Archive for March, 2010


Thursday, March 11th, 2010

making chains

Last weekend I put in a couple hours of solid cleaning in the shop out at my parents’ house. What seemed like an impossible task a couple months ago really wasn’t that bad. It wasn’t as messy and disorganised as it looked, and after a while things started to fall into place. That was really the whole point of the class that I’m taking. I can figure out most things myself, but I really need to know where to start.

I managed to find everything except for the torch heads. I have no idea where they are. I’m torn between buying some new ones and just waiting until they appear. As with everything else, when you buy a new one, you will magically find the old one. That’s just how it works. But I can’t really do much until I have one in hand.

I’ve been making chains lately. It’s not something that my parents ever did so they’ve been mining me for information about how to polish them. Dad always said that he didn’t like it because it was boring and fiddly, but I’m not sure he ever tried to do it. I think it’s more likely that with the number of craft fairs we used to do they were under a lot of pressure to crank out a high volume of stuff at a fairly low price point.

Handmade chains take a long time to make so pricing them is hard. It’s like any other craft. If you put a fair price on your time, you’ll probably be charging more than most people are willing to pay.

But I’ve been finding that making chains is a lot of fun. It’s tedious. It involves a lot of calm, repetitive, meditative work. It defies all logic but I love it.

making chains

Border Zones

Tuesday, March 9th, 2010

Yesterday my class was at the Museum of Anthropology, where we took in the Border Zones exhibit.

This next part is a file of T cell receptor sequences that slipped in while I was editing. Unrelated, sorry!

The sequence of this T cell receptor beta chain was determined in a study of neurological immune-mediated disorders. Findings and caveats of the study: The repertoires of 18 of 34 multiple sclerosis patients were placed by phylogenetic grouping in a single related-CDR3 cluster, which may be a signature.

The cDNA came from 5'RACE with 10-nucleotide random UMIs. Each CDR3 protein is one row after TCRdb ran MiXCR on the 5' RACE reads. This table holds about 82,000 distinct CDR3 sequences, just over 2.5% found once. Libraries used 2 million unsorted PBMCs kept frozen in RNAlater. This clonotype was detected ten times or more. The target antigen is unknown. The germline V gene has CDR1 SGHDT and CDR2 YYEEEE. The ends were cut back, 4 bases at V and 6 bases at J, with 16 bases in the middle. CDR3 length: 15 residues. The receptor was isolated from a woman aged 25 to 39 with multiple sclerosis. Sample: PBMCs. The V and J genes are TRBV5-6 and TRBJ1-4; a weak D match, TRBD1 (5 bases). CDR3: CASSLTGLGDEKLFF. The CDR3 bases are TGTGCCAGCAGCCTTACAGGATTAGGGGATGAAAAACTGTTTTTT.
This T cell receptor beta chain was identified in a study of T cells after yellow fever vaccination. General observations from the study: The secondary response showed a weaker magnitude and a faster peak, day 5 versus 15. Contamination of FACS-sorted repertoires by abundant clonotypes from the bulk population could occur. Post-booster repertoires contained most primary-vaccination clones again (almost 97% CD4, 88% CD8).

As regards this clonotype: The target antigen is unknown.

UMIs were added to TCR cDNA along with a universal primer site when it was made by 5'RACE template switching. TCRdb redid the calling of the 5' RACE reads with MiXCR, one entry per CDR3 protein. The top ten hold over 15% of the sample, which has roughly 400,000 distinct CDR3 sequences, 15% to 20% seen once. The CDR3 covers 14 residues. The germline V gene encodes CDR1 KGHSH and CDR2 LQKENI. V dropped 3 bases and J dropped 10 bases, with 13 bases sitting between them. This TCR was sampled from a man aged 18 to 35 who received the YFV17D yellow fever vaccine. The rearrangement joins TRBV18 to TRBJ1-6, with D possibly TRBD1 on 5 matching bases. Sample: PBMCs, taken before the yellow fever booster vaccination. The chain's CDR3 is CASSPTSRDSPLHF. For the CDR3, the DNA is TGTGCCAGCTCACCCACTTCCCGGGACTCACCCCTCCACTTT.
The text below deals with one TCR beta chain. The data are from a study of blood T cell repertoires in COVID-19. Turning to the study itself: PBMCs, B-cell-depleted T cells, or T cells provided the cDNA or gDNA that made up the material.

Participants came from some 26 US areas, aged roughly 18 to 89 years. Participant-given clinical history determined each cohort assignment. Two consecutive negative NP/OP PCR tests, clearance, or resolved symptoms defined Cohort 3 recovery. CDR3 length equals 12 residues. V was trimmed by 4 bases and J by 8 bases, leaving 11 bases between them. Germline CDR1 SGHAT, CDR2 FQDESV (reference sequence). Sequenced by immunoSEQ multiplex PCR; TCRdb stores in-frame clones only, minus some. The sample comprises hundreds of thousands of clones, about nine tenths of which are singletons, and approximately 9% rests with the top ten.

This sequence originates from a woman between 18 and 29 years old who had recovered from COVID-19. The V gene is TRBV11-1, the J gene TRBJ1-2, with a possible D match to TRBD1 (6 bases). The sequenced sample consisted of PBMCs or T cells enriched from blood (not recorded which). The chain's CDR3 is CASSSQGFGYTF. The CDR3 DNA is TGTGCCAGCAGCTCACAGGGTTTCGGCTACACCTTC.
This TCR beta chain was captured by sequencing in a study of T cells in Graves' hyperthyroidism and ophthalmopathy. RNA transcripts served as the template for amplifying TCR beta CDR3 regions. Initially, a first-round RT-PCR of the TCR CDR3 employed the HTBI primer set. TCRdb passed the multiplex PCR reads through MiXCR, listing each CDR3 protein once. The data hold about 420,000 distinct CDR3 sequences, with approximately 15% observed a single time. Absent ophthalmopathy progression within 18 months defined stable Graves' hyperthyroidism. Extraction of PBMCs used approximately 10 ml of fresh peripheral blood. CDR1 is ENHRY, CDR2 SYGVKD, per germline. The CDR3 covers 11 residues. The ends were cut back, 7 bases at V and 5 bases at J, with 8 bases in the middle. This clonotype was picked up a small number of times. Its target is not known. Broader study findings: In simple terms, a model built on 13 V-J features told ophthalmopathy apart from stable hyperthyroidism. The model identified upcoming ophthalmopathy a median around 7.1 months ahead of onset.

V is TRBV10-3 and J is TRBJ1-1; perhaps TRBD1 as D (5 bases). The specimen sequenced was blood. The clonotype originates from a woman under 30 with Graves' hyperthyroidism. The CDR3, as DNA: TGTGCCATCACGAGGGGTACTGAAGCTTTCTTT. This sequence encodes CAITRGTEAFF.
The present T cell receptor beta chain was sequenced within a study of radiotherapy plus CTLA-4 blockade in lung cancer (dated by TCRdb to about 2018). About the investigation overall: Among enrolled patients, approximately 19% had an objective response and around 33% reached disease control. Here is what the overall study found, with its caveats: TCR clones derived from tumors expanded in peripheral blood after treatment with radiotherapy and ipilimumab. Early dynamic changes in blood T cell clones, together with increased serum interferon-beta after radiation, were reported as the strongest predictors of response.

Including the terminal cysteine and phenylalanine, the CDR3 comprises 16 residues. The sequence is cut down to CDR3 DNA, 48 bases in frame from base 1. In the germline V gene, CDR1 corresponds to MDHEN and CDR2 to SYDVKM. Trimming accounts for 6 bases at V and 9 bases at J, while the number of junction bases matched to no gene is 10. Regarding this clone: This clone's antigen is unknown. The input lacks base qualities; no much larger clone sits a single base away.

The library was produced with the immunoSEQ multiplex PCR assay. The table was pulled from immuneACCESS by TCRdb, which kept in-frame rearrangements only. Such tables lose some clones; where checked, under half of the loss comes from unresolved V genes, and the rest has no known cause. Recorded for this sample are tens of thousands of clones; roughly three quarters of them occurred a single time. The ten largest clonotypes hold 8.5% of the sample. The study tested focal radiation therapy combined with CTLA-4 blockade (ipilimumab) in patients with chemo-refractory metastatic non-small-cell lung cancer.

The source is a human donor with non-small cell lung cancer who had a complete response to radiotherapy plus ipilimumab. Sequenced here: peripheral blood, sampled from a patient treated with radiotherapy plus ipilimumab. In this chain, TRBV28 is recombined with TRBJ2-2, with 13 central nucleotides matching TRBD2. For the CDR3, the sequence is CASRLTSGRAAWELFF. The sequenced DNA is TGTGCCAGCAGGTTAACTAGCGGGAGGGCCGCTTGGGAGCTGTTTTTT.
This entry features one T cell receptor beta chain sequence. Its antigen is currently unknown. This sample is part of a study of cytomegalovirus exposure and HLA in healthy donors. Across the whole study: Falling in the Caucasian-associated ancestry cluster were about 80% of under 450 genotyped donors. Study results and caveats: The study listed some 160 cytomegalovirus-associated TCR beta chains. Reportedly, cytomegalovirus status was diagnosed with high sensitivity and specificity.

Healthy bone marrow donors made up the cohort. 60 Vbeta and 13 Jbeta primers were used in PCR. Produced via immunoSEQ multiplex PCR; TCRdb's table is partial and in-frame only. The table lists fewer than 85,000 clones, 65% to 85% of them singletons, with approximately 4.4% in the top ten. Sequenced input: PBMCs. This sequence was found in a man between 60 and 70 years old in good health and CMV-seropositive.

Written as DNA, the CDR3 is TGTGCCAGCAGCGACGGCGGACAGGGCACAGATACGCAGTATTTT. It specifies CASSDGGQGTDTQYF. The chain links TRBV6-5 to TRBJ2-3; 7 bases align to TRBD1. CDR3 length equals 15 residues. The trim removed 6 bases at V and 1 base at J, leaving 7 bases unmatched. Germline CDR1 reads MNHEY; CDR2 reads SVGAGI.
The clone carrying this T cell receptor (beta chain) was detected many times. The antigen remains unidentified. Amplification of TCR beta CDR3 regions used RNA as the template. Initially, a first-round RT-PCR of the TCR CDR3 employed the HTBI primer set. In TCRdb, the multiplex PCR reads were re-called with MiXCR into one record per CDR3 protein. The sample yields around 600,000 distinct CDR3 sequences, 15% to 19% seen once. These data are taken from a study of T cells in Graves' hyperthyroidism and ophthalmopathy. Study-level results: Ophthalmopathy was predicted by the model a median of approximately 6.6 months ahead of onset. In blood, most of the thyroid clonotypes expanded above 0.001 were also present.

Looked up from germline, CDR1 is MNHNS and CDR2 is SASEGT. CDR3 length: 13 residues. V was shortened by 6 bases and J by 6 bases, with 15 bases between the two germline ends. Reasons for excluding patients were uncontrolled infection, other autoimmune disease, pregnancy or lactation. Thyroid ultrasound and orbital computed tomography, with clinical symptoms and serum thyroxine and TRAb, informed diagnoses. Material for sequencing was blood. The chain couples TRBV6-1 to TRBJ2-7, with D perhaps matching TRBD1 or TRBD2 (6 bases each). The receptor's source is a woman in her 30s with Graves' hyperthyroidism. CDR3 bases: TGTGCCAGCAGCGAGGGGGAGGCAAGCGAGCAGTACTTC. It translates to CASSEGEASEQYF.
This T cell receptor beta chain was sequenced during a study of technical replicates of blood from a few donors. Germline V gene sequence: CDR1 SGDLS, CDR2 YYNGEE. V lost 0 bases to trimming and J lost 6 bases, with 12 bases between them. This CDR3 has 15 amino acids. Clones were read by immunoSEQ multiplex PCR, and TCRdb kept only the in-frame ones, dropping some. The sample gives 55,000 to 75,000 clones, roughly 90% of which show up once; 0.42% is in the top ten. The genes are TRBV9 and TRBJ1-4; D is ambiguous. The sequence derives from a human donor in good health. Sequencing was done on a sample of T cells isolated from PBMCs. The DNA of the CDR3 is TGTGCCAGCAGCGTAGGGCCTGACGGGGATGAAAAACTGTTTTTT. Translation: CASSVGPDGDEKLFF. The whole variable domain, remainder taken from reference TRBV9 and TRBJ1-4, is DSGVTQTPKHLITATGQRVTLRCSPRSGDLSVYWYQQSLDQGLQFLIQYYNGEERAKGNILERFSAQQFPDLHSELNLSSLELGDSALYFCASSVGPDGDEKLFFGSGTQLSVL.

I took my sister’s advice as to how to get there, which worked until I got to the bus loop, which was not quite where I thought it was, and not nearly as close. I’m never totally lost but UBC is a pretty big and spread-out campus that I don’t visit often. I headed south-west but I overshot a little and ended up much further south than I should have, and ended up walking what felt like two kilometres up Marine Drive before I found it.

It’s an annoying feeling realizing where you are and knowing that it’s going to be a long time before you get where you’re supposed to be.

The exhibit was cool, though I would have liked to have had a little more time to go through it. Some of the installations were more like experiences that you had to spend a lot of time in to get the point.

One was a series of LCD screens that showed a bare, sandy plain, juxtaposed with elders from wherever it was explaining that it used to be a village and a river. I’m not sure what happened there to make it change. It was oddly familiar and reminded me of the ugly mud flat that is where my great-grandparents’ farm used to be. Maybe those people lost their homes to a hydroelectric dam too.

My favourite piece was a giant floating river of little plastic boats suspended from the ceiling everywhere. The older I get the more I love these big concept pieces that are more about changing the environment of a room than anything else.

Standing at the skytrain station, waiting for the bus I was surprised by a few snowflakes that landed on the book I was reading. It’s been kind of cold the past few days. Figures I’ve already put away my wool coat and a bunch of my sweaters for the summer.

Maybe I should push back my plans for the back garden.

Plenty of fish

Saturday, March 6th, 2010

One of my roommates has just discovered online dating. This is something that he has never previously ventured into before because he has a pretty awesome girlfriend who he’s been with for a long time.

No, he’s not cheating on his girlfriend. He just likes looking at what guys put on their profiles and has been a little obsessed with finding us all boyfriends. A couple of weeks ago he came up with a shopping list of characteristics for a guy for Mye and then asked for some of my input. From there on, I guess he kind of made up a shopping list for me. I’m kind of intrigued as to what he thinks but I don’t really want to encourage him.